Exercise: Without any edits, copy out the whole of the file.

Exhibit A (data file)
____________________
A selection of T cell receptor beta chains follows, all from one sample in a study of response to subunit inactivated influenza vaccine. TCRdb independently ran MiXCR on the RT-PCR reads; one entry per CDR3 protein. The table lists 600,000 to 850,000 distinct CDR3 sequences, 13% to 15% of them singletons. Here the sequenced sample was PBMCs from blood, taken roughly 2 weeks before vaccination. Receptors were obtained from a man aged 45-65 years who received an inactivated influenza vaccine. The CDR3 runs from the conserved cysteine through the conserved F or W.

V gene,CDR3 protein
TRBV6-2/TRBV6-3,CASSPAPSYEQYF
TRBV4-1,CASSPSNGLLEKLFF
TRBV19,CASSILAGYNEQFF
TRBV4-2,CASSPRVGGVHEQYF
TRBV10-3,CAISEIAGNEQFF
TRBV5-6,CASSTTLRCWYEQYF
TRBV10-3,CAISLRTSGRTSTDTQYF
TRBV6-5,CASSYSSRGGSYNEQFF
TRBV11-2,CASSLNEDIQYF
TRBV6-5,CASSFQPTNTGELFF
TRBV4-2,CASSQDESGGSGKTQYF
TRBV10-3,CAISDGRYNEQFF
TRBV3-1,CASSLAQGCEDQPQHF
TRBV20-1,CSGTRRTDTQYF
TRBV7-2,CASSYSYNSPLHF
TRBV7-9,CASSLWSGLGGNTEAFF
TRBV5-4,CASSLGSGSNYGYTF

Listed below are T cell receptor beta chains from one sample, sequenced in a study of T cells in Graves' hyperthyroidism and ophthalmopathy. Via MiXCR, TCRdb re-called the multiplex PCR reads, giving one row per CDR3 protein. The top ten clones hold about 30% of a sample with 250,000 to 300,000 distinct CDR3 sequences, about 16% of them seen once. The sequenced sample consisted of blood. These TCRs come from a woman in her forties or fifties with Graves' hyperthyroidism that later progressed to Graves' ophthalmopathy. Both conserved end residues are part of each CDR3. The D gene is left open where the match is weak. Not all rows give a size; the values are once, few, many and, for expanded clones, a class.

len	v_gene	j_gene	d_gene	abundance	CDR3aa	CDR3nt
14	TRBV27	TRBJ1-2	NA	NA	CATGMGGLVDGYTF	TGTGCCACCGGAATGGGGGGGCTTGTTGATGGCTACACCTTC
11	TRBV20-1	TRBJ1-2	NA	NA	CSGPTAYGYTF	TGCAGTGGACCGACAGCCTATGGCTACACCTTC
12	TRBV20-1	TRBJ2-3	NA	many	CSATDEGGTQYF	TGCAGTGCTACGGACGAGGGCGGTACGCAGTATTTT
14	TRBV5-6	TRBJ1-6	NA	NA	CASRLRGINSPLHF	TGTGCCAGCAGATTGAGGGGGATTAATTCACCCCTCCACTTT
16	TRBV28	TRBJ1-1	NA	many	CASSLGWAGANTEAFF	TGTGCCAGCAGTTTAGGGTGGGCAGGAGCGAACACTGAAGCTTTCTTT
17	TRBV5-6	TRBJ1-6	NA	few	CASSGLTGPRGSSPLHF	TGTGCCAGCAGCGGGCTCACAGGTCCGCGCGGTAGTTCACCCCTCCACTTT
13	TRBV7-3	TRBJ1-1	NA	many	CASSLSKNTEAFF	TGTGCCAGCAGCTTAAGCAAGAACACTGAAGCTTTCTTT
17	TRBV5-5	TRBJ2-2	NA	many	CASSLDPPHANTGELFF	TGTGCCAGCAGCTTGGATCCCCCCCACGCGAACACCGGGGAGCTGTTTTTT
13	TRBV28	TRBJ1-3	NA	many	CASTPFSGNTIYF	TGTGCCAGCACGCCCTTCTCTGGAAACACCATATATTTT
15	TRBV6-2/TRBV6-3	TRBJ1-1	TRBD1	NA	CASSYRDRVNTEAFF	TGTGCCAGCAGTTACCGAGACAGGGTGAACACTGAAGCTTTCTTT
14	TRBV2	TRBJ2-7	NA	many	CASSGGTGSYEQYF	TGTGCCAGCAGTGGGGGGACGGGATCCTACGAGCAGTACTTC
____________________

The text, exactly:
A selection of T cell receptor beta chains follows, all from one sample in a study of response to subunit inactivated influenza vaccine. TCRdb independently ran MiXCR on the RT-PCR reads; one entry per CDR3 protein. The table lists 600,000 to 850,000 distinct CDR3 sequences, 13% to 15% of them singletons. Here the sequenced sample was PBMCs from blood, taken roughly 2 weeks before vaccination. Receptors were obtained from a man aged 45-65 years who received an inactivated influenza vaccine. The CDR3 runs from the conserved cysteine through the conserved F or W.

V gene,CDR3 protein
TRBV6-2/TRBV6-3,CASSPAPSYEQYF
TRBV4-1,CASSPSNGLLEKLFF
TRBV19,CASSILAGYNEQFF
TRBV4-2,CASSPRVGGVHEQYF
TRBV10-3,CAISEIAGNEQFF
TRBV5-6,CASSTTLRCWYEQYF
TRBV10-3,CAISLRTSGRTSTDTQYF
TRBV6-5,CASSYSSRGGSYNEQFF
TRBV11-2,CASSLNEDIQYF
TRBV6-5,CASSFQPTNTGELFF
TRBV4-2,CASSQDESGGSGKTQYF
TRBV10-3,CAISDGRYNEQFF
TRBV3-1,CASSLAQGCEDQPQHF
TRBV20-1,CSGTRRTDTQYF
TRBV7-2,CASSYSYNSPLHF
TRBV7-9,CASSLWSGLGGNTEAFF
TRBV5-4,CASSLGSGSNYGYTF

Listed below are T cell receptor beta chains from one sample, sequenced in a study of T cells in Graves' hyperthyroidism and ophthalmopathy. Via MiXCR, TCRdb re-called the multiplex PCR reads, giving one row per CDR3 protein. The top ten clones hold about 30% of a sample with 250,000 to 300,000 distinct CDR3 sequences, about 16% of them seen once. The sequenced sample consisted of blood. These TCRs come from a woman in her forties or fifties with Graves' hyperthyroidism that later progressed to Graves' ophthalmopathy. Both conserved end residues are part of each CDR3. The D gene is left open where the match is weak. Not all rows give a size; the values are once, few, many and, for expanded clones, a class.

len	v_gene	j_gene	d_gene	abundance	CDR3aa	CDR3nt
14	TRBV27	TRBJ1-2	NA	NA	CATGMGGLVDGYTF	TGTGCCACCGGAATGGGGGGGCTTGTTGATGGCTACACCTTC
11	TRBV20-1	TRBJ1-2	NA	NA	CSGPTAYGYTF	TGCAGTGGACCGACAGCCTATGGCTACACCTTC
12	TRBV20-1	TRBJ2-3	NA	many	CSATDEGGTQYF	TGCAGTGCTACGGACGAGGGCGGTACGCAGTATTTT
14	TRBV5-6	TRBJ1-6	NA	NA	CASRLRGINSPLHF	TGTGCCAGCAGATTGAGGGGGATTAATTCACCCCTCCACTTT
16	TRBV28	TRBJ1-1	NA	many	CASSLGWAGANTEAFF	TGTGCCAGCAGTTTAGGGTGGGCAGGAGCGAACACTGAAGCTTTCTTT
17	TRBV5-6	TRBJ1-6	NA	few	CASSGLTGPRGSSPLHF	TGTGCCAGCAGCGGGCTCACAGGTCCGCGCGGTAGTTCACCCCTCCACTTT
13	TRBV7-3	TRBJ1-1	NA	many	CASSLSKNTEAFF	TGTGCCAGCAGCTTAAGCAAGAACACTGAAGCTTTCTTT
17	TRBV5-5	TRBJ2-2	NA	many	CASSLDPPHANTGELFF	TGTGCCAGCAGCTTGGATCCCCCCCACGCGAACACCGGGGAGCTGTTTTTT
13	TRBV28	TRBJ1-3	NA	many	CASTPFSGNTIYF	TGTGCCAGCACGCCCTTCTCTGGAAACACCATATATTTT
15	TRBV6-2/TRBV6-3	TRBJ1-1	TRBD1	NA	CASSYRDRVNTEAFF	TGTGCCAGCAGTTACCGAGACAGGGTGAACACTGAAGCTTTCTTT
14	TRBV2	TRBJ2-7	NA	many	CASSGGTGSYEQYF	TGTGCCAGCAGTGGGGGGACGGGATCCTACGAGCAGTACTTC